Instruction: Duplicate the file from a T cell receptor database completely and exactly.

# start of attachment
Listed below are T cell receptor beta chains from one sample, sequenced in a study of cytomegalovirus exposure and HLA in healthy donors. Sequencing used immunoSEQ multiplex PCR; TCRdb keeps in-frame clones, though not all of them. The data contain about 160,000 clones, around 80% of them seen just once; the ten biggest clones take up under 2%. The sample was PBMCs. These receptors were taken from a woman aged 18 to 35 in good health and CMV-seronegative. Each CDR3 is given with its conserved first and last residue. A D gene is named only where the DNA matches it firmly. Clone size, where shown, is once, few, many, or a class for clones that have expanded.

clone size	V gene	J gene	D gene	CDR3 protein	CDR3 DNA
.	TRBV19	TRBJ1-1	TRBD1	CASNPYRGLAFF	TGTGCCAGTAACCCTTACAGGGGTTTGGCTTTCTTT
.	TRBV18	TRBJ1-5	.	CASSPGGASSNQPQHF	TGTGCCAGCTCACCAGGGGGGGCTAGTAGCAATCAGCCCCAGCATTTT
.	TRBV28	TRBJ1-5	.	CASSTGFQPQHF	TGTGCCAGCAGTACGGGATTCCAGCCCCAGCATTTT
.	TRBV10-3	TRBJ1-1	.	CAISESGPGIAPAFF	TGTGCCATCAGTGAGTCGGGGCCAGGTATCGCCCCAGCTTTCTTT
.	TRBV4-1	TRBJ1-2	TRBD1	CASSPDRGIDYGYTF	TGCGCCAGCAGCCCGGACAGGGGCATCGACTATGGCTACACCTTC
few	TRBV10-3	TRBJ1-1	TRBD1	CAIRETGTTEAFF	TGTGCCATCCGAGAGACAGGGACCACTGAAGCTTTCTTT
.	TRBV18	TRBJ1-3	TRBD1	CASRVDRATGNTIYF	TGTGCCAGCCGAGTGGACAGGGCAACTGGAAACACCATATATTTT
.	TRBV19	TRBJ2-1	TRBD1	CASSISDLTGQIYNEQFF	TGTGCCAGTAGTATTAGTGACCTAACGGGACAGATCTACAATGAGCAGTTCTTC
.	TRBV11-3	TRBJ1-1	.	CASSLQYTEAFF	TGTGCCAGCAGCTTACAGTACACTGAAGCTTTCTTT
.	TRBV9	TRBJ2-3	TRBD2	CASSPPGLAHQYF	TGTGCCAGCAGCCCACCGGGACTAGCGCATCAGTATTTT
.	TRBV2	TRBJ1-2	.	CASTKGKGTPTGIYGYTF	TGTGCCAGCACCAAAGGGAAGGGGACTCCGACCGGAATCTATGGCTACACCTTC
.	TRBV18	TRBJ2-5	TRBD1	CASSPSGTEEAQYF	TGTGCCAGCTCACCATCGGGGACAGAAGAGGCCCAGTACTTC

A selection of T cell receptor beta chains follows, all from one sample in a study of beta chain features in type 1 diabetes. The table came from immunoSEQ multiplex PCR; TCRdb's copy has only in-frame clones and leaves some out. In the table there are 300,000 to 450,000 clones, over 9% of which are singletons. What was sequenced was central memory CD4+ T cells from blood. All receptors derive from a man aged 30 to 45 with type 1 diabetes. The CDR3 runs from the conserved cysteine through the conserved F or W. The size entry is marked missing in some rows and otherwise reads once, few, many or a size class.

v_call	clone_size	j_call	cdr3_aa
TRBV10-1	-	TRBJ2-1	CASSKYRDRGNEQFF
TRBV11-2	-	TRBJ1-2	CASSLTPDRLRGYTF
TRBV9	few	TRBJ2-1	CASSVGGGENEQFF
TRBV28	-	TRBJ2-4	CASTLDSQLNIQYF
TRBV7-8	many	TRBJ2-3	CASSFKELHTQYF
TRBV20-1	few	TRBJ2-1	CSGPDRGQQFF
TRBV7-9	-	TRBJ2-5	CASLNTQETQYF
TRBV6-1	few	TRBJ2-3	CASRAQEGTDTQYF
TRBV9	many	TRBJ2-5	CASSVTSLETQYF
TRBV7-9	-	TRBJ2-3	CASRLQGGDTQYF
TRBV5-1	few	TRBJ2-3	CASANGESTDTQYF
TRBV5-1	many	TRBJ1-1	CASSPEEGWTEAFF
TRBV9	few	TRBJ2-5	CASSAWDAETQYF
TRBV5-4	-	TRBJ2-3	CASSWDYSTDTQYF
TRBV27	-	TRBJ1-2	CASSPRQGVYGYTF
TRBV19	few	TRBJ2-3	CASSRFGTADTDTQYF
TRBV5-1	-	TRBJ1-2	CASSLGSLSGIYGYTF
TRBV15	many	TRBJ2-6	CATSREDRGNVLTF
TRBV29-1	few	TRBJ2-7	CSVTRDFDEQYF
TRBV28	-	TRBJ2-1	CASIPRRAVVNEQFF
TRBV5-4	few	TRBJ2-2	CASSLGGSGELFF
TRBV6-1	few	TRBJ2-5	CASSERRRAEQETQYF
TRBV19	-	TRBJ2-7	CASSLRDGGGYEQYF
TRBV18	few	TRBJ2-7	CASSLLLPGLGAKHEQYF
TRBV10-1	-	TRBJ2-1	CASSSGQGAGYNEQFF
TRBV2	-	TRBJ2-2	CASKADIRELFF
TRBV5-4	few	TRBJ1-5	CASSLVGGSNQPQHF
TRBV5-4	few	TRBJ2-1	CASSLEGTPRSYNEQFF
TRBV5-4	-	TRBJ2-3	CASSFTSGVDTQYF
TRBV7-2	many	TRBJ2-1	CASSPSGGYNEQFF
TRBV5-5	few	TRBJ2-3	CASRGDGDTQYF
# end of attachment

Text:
Listed below are T cell receptor beta chains from one sample, sequenced in a study of cytomegalovirus exposure and HLA in healthy donors. Sequencing used immunoSEQ multiplex PCR; TCRdb keeps in-frame clones, though not all of them. The data contain about 160,000 clones, around 80% of them seen just once; the ten biggest clones take up under 2%. The sample was PBMCs. These receptors were taken from a woman aged 18 to 35 in good health and CMV-seronegative. Each CDR3 is given with its conserved first and last residue. A D gene is named only where the DNA matches it firmly. Clone size, where shown, is once, few, many, or a class for clones that have expanded.

clone size	V gene	J gene	D gene	CDR3 protein	CDR3 DNA
.	TRBV19	TRBJ1-1	TRBD1	CASNPYRGLAFF	TGTGCCAGTAACCCTTACAGGGGTTTGGCTTTCTTT
.	TRBV18	TRBJ1-5	.	CASSPGGASSNQPQHF	TGTGCCAGCTCACCAGGGGGGGCTAGTAGCAATCAGCCCCAGCATTTT
.	TRBV28	TRBJ1-5	.	CASSTGFQPQHF	TGTGCCAGCAGTACGGGATTCCAGCCCCAGCATTTT
.	TRBV10-3	TRBJ1-1	.	CAISESGPGIAPAFF	TGTGCCATCAGTGAGTCGGGGCCAGGTATCGCCCCAGCTTTCTTT
.	TRBV4-1	TRBJ1-2	TRBD1	CASSPDRGIDYGYTF	TGCGCCAGCAGCCCGGACAGGGGCATCGACTATGGCTACACCTTC
few	TRBV10-3	TRBJ1-1	TRBD1	CAIRETGTTEAFF	TGTGCCATCCGAGAGACAGGGACCACTGAAGCTTTCTTT
.	TRBV18	TRBJ1-3	TRBD1	CASRVDRATGNTIYF	TGTGCCAGCCGAGTGGACAGGGCAACTGGAAACACCATATATTTT
.	TRBV19	TRBJ2-1	TRBD1	CASSISDLTGQIYNEQFF	TGTGCCAGTAGTATTAGTGACCTAACGGGACAGATCTACAATGAGCAGTTCTTC
.	TRBV11-3	TRBJ1-1	.	CASSLQYTEAFF	TGTGCCAGCAGCTTACAGTACACTGAAGCTTTCTTT
.	TRBV9	TRBJ2-3	TRBD2	CASSPPGLAHQYF	TGTGCCAGCAGCCCACCGGGACTAGCGCATCAGTATTTT
.	TRBV2	TRBJ1-2	.	CASTKGKGTPTGIYGYTF	TGTGCCAGCACCAAAGGGAAGGGGACTCCGACCGGAATCTATGGCTACACCTTC
.	TRBV18	TRBJ2-5	TRBD1	CASSPSGTEEAQYF	TGTGCCAGCTCACCATCGGGGACAGAAGAGGCCCAGTACTTC

A selection of T cell receptor beta chains follows, all from one sample in a study of beta chain features in type 1 diabetes. The table came from immunoSEQ multiplex PCR; TCRdb's copy has only in-frame clones and leaves some out. In the table there are 300,000 to 450,000 clones, over 9% of which are singletons. What was sequenced was central memory CD4+ T cells from blood. All receptors derive from a man aged 30 to 45 with type 1 diabetes. The CDR3 runs from the conserved cysteine through the conserved F or W. The size entry is marked missing in some rows and otherwise reads once, few, many or a size class.

v_call	clone_size	j_call	cdr3_aa
TRBV10-1	-	TRBJ2-1	CASSKYRDRGNEQFF
TRBV11-2	-	TRBJ1-2	CASSLTPDRLRGYTF
TRBV9	few	TRBJ2-1	CASSVGGGENEQFF
TRBV28	-	TRBJ2-4	CASTLDSQLNIQYF
TRBV7-8	many	TRBJ2-3	CASSFKELHTQYF
TRBV20-1	few	TRBJ2-1	CSGPDRGQQFF
TRBV7-9	-	TRBJ2-5	CASLNTQETQYF
TRBV6-1	few	TRBJ2-3	CASRAQEGTDTQYF
TRBV9	many	TRBJ2-5	CASSVTSLETQYF
TRBV7-9	-	TRBJ2-3	CASRLQGGDTQYF
TRBV5-1	few	TRBJ2-3	CASANGESTDTQYF
TRBV5-1	many	TRBJ1-1	CASSPEEGWTEAFF
TRBV9	few	TRBJ2-5	CASSAWDAETQYF
TRBV5-4	-	TRBJ2-3	CASSWDYSTDTQYF
TRBV27	-	TRBJ1-2	CASSPRQGVYGYTF
TRBV19	few	TRBJ2-3	CASSRFGTADTDTQYF
TRBV5-1	-	TRBJ1-2	CASSLGSLSGIYGYTF
TRBV15	many	TRBJ2-6	CATSREDRGNVLTF
TRBV29-1	few	TRBJ2-7	CSVTRDFDEQYF
TRBV28	-	TRBJ2-1	CASIPRRAVVNEQFF
TRBV5-4	few	TRBJ2-2	CASSLGGSGELFF
TRBV6-1	few	TRBJ2-5	CASSERRRAEQETQYF
TRBV19	-	TRBJ2-7	CASSLRDGGGYEQYF
TRBV18	few	TRBJ2-7	CASSLLLPGLGAKHEQYF
TRBV10-1	-	TRBJ2-1	CASSSGQGAGYNEQFF
TRBV2	-	TRBJ2-2	CASKADIRELFF
TRBV5-4	few	TRBJ1-5	CASSLVGGSNQPQHF
TRBV5-4	few	TRBJ2-1	CASSLEGTPRSYNEQFF
TRBV5-4	-	TRBJ2-3	CASSFTSGVDTQYF
TRBV7-2	many	TRBJ2-1	CASSPSGGYNEQFF
TRBV5-5	few	TRBJ2-3	CASRGDGDTQYF